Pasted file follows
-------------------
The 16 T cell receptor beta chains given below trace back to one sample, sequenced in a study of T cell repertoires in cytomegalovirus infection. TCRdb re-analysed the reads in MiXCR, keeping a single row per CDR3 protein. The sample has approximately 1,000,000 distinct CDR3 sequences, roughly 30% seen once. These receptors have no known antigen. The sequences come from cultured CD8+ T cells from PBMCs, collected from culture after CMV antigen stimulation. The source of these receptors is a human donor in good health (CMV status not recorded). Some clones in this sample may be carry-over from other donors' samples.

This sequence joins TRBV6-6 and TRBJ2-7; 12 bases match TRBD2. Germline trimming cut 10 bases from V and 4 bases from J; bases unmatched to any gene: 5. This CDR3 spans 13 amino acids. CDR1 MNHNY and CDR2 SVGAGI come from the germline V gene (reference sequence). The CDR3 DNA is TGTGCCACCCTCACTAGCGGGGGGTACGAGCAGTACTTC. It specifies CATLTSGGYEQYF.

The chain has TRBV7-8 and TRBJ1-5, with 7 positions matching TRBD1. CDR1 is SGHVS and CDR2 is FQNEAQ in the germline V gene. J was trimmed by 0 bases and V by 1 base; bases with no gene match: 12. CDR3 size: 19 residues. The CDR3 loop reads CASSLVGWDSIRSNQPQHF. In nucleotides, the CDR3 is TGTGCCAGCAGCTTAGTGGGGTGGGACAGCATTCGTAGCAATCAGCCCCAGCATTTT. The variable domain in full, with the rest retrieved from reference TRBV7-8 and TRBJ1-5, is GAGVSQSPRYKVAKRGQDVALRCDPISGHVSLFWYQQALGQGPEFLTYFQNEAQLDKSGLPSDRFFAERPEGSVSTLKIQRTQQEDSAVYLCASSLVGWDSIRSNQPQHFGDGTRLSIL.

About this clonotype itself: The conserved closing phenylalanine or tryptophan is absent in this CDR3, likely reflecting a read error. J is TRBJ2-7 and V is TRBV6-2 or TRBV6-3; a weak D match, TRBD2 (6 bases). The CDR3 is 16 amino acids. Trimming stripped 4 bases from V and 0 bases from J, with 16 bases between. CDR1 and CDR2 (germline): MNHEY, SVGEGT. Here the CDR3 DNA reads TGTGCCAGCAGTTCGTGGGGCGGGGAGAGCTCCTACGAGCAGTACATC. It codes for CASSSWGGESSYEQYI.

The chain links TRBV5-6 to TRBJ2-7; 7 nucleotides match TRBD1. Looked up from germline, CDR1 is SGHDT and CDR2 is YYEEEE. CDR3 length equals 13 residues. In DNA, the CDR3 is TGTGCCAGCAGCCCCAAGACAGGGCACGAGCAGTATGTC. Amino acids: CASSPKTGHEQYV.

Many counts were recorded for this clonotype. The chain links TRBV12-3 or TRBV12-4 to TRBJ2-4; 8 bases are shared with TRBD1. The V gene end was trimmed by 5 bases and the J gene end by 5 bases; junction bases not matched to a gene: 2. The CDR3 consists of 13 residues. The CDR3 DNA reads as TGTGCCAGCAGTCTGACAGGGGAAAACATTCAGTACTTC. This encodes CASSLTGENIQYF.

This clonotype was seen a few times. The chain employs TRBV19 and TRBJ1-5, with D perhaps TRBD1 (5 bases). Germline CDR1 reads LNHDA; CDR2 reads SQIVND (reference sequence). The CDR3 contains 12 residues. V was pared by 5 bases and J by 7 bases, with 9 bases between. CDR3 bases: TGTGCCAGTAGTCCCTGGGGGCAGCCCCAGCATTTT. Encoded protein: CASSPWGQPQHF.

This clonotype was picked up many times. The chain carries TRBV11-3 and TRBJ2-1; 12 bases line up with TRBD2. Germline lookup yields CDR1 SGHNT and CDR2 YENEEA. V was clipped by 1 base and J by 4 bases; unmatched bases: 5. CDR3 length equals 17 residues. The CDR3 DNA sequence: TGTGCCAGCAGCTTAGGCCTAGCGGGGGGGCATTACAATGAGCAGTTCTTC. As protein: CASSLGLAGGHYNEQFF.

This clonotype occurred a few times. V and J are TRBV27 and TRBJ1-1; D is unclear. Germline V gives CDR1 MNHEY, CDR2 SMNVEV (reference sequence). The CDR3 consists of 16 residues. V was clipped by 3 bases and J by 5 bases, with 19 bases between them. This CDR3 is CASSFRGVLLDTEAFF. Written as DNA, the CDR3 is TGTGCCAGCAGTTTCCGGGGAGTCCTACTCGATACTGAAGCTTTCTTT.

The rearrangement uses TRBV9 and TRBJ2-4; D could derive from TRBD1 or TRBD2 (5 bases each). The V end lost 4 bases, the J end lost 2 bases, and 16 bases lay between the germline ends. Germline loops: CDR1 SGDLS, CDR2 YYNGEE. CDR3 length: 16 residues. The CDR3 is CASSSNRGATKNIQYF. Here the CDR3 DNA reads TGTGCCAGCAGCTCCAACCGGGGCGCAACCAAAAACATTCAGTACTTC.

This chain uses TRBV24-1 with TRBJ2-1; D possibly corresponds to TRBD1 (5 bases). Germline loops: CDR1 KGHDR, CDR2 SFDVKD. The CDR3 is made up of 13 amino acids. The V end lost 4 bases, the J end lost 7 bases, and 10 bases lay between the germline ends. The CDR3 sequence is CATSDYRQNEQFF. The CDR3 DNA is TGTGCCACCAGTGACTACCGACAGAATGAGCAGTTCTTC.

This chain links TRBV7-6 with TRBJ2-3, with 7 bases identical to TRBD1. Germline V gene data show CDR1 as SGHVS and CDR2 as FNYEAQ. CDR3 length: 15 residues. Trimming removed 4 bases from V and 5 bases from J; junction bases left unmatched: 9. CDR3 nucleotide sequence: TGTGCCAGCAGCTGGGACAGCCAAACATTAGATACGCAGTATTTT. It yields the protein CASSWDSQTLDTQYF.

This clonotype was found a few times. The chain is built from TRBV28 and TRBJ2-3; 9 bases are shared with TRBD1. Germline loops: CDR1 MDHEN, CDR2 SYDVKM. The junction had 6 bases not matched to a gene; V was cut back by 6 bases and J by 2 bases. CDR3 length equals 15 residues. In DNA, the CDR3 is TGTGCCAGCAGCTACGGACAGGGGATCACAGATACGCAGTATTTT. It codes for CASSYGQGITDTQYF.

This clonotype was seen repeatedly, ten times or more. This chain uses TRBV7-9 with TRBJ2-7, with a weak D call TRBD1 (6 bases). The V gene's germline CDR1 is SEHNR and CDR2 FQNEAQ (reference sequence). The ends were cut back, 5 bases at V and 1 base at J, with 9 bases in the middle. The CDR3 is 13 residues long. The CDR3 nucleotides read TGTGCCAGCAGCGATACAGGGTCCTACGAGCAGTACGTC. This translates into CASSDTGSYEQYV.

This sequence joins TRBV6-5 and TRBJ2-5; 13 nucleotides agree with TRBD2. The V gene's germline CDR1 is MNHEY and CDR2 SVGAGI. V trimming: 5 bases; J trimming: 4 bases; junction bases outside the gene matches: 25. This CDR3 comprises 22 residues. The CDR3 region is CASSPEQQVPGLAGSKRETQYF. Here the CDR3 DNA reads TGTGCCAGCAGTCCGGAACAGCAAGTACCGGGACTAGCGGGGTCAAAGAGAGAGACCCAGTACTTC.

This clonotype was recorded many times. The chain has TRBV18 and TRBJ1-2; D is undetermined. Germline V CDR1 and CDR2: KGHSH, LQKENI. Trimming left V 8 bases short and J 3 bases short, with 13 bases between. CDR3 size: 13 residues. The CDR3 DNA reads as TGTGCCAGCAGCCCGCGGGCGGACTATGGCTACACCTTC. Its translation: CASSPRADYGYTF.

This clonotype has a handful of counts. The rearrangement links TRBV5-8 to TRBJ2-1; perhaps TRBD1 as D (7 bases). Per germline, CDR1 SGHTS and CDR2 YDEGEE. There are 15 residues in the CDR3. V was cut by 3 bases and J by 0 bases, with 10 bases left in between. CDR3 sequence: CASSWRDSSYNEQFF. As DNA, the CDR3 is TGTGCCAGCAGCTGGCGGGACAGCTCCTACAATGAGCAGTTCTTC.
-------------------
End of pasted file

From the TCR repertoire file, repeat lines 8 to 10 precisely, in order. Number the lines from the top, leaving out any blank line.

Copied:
This clonotype was picked up many times. The chain carries TRBV11-3 and TRBJ2-1; 12 bases line up with TRBD2. Germline lookup yields CDR1 SGHNT and CDR2 YENEEA. V was clipped by 1 base and J by 4 bases; unmatched bases: 5. CDR3 length equals 17 residues. The CDR3 DNA sequence: TGTGCCAGCAGCTTAGGCCTAGCGGGGGGGCATTACAATGAGCAGTTCTTC. As protein: CASSLGLAGGHYNEQFF.

This clonotype occurred a few times. V and J are TRBV27 and TRBJ1-1; D is unclear. Germline V gives CDR1 MNHEY, CDR2 SMNVEV (reference sequence). The CDR3 consists of 16 residues. V was clipped by 3 bases and J by 5 bases, with 19 bases between them. This CDR3 is CASSFRGVLLDTEAFF. Written as DNA, the CDR3 is TGTGCCAGCAGTTTCCGGGGAGTCCTACTCGATACTGAAGCTTTCTTT.

The rearrangement uses TRBV9 and TRBJ2-4; D could derive from TRBD1 or TRBD2 (5 bases each). The V end lost 4 bases, the J end lost 2 bases, and 16 bases lay between the germline ends. Germline loops: CDR1 SGDLS, CDR2 YYNGEE. CDR3 length: 16 residues. The CDR3 is CASSSNRGATKNIQYF. Here the CDR3 DNA reads TGTGCCAGCAGCTCCAACCGGGGCGCAACCAAAAACATTCAGTACTTC.